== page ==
Born in 1904, Thayer had a remarkably long artistic career in Boston and died in 2006, aged 101. This work was acquired in 2010.
Prominent Boston School painter William Morris Hunt’s allegorical nude, Boy with a Butterfly (1870), illustrates Hunt’s classical training in Dusseldorf and Paris and the influence of contemporary French painters such as Thomas Couture and Jean-François Millet. The painting was originally in the collection of Hunt’s famous architect brother, Richard Morris Hunt, and remained in the family until its bequest to the Athenæum in 2004.
The Boston Athenæum began actively collecting and exhibiting art in 1827, one of the first American institutions to do so. It has continued to collect ever since, even after closing its public exhibition spaces in 1876. In July of that year, after several years of exhibiting at the Athenæum’s galleries, the Museum of Fine Arts, Boston, opened its doors in its first permanent home in Copley Square. Thereafter, the Museum of Fine Arts took on the role of Boston’s leading public art museum.
The Athenæum’s art collection now constitutes over 100,000 works, including paintings, sculptures, prints, drawings, photographs, and decorative arts. When the Athenæum’s Norma Jean Gallery opened in 2002, the Athenaeum reinvigorated its program of public art exhibitions.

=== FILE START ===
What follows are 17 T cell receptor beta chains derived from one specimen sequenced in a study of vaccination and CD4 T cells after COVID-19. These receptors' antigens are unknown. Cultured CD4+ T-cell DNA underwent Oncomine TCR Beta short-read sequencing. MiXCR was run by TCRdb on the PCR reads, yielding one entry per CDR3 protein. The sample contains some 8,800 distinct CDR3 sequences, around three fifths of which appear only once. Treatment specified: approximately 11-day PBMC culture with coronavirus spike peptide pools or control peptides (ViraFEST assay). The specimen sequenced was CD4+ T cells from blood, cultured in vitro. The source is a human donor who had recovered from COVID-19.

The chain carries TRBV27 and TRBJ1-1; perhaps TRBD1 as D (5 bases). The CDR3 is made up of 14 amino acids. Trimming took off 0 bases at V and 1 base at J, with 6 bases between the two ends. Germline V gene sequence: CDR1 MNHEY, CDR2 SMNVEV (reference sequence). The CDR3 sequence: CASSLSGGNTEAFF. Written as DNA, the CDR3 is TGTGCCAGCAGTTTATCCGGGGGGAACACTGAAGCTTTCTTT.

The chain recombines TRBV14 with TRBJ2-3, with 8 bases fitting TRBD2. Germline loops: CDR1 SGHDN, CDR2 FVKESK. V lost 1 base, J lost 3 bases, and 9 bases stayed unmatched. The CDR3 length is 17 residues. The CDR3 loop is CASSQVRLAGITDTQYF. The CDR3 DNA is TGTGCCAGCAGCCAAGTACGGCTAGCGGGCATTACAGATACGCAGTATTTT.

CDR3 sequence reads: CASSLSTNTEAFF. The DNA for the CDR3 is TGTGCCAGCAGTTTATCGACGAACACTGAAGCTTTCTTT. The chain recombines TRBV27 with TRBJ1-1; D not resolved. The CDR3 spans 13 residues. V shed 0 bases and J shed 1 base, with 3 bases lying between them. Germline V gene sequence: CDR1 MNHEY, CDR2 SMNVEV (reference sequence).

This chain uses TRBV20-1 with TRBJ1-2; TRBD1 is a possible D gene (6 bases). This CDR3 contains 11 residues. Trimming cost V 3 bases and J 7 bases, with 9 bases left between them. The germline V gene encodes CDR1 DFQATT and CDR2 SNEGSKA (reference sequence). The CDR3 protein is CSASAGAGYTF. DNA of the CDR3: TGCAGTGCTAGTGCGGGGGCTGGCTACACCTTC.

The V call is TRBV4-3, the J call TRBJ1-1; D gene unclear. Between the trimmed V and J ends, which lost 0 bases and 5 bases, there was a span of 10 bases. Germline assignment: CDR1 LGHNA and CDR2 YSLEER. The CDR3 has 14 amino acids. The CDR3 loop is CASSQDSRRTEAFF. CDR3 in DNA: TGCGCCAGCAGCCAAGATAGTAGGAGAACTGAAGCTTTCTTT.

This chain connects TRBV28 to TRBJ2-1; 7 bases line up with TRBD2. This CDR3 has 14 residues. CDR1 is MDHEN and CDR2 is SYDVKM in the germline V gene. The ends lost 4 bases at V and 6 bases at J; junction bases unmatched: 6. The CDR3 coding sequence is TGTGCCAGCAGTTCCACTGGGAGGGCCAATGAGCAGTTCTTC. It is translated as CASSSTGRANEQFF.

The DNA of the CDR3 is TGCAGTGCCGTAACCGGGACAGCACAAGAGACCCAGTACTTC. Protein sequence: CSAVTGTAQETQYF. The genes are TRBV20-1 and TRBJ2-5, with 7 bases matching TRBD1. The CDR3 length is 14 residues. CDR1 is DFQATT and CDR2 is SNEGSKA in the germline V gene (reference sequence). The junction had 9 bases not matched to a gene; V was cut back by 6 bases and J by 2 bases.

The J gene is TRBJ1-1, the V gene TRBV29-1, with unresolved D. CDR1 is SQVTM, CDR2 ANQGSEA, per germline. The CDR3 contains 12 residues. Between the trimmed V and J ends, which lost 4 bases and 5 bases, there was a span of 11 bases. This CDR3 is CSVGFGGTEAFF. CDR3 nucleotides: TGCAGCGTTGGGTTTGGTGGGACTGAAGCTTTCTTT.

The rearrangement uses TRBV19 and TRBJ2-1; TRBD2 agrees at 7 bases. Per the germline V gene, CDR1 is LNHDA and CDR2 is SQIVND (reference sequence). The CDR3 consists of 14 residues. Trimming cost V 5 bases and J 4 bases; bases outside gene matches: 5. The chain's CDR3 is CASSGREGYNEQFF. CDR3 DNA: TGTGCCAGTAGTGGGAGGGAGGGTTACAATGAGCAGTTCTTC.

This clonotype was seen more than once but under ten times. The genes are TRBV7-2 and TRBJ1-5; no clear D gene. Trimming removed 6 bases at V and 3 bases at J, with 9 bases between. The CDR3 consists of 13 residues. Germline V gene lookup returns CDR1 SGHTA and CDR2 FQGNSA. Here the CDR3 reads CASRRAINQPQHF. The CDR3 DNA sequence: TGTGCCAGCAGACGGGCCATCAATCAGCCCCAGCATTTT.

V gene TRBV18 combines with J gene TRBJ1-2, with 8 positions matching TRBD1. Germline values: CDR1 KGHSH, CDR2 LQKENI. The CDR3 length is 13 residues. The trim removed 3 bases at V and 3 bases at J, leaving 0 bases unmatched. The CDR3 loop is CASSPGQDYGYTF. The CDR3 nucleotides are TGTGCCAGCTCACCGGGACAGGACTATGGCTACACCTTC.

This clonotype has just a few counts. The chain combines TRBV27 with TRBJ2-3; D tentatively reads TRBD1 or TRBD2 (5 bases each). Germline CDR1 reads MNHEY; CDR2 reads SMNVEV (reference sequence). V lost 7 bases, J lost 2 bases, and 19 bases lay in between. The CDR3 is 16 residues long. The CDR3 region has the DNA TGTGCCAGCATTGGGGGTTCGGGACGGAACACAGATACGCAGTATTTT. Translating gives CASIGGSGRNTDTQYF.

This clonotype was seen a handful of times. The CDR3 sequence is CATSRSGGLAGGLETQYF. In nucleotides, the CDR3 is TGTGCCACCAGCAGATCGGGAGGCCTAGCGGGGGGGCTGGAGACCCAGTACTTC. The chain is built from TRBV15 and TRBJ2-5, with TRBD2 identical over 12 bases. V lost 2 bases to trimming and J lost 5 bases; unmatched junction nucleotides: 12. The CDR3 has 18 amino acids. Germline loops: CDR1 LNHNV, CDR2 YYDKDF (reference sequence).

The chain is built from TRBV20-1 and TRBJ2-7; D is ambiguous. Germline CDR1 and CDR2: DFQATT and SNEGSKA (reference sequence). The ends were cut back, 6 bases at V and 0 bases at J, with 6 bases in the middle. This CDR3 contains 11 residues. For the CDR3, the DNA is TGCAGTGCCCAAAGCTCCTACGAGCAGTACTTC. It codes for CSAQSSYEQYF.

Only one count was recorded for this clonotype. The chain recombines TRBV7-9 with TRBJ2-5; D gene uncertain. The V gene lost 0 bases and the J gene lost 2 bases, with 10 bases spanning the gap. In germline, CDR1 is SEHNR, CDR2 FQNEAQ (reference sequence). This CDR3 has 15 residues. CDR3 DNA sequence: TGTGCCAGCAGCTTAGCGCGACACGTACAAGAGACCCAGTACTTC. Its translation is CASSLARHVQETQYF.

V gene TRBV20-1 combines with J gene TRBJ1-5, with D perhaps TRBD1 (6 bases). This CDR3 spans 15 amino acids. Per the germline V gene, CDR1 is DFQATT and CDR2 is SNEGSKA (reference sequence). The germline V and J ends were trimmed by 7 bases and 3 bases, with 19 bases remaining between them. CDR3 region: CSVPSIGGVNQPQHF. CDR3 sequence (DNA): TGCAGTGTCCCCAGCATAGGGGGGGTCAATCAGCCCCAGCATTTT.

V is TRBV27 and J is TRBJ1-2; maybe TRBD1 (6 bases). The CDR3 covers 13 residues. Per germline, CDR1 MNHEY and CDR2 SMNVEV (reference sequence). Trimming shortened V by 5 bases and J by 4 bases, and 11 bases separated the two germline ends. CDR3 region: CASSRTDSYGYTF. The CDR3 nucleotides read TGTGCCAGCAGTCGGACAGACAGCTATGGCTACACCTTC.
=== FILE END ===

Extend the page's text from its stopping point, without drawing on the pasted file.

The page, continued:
About the Norma Jean Calderwood Gallery:
Located on the first floor of the Boston Athenæum’s National Historic Landmark building at 10 1/2 Beacon Street in the heart of Beacon Hill, Boston, Massachusetts, the Norman Jean Calderwood Gallery is the Athenæum’s main public exhibition space. The gallery is open to the public from 9:00 a.m. to 7:45 p.m. Monday through Wednesday; from 9:00 a.m. to 5:15 p.m. on Thursday and Friday; and from 9:00 a.m. to 3:45 p.m. on Saturday. Admission to special exhibitions in the Calderwood Gallery is free to members; $5.00 for nonmembers. Closed on major holidays.
About the Boston Athenæum:
Founded in 1807 by many of Boston’s leading intellectuals, the Boston Athenæum is one of the nation’s oldest cultural institutions. Historically, it has played a significant role as an innovator and catalyst in the creation of public libraries, modern library classification systems, book conservation laboratories, and American public art museums. Among its many treasures are one of the world’s leading collections of American Civil War materials and part of George Washington’s library from Mount Vernon, the largest portion in any institution. Past Athenæum members have included such authors and writers as Ralph Waldo Emerson, Henry David Thoreau, Nathaniel Hawthorne, Louisa May Alcott, Oliver Wendell Holmes, Sr. and Jr., Margaret Fuller, and Amy Lowell; U.S. Presidents John Quincy Adams and John Fitzgerald Kennedy; and U.S. Senator Edward M. Kennedy.
Today, the Boston Athenæum comprises a membership and research library with 750,000 volumes (100,000 rare), an art museum and public gallery, and a civic and cultural forum presenting readings, talks, lectures, and concerts by leading contemporary authors, politicians, social activists, and artists.